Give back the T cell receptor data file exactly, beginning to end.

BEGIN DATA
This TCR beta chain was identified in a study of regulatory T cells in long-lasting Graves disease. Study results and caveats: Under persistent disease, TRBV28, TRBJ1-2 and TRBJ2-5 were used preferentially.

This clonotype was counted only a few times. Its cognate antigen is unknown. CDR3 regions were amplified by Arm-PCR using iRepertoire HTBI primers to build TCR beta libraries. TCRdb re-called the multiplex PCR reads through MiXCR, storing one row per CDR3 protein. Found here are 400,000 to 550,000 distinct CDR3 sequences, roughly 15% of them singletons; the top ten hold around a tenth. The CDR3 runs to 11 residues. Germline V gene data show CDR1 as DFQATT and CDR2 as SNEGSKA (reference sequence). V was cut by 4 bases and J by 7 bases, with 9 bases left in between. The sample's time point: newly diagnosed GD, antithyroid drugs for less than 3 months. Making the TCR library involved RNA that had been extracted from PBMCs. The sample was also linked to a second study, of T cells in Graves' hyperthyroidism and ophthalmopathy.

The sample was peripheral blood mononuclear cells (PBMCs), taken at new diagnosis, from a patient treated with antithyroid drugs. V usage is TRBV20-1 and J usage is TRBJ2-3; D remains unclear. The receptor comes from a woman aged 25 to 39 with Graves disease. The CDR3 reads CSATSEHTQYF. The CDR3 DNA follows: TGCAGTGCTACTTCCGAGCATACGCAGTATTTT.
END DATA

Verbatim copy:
This TCR beta chain was identified in a study of regulatory T cells in long-lasting Graves disease. Study results and caveats: Under persistent disease, TRBV28, TRBJ1-2 and TRBJ2-5 were used preferentially.

This clonotype was counted only a few times. Its cognate antigen is unknown. CDR3 regions were amplified by Arm-PCR using iRepertoire HTBI primers to build TCR beta libraries. TCRdb re-called the multiplex PCR reads through MiXCR, storing one row per CDR3 protein. Found here are 400,000 to 550,000 distinct CDR3 sequences, roughly 15% of them singletons; the top ten hold around a tenth. The CDR3 runs to 11 residues. Germline V gene data show CDR1 as DFQATT and CDR2 as SNEGSKA (reference sequence). V was cut by 4 bases and J by 7 bases, with 9 bases left in between. The sample's time point: newly diagnosed GD, antithyroid drugs for less than 3 months. Making the TCR library involved RNA that had been extracted from PBMCs. The sample was also linked to a second study, of T cells in Graves' hyperthyroidism and ophthalmopathy.

The sample was peripheral blood mononuclear cells (PBMCs), taken at new diagnosis, from a patient treated with antithyroid drugs. V usage is TRBV20-1 and J usage is TRBJ2-3; D remains unclear. The receptor comes from a woman aged 25 to 39 with Graves disease. The CDR3 reads CSATSEHTQYF. The CDR3 DNA follows: TGCAGTGCTACTTCCGAGCATACGCAGTATTTT.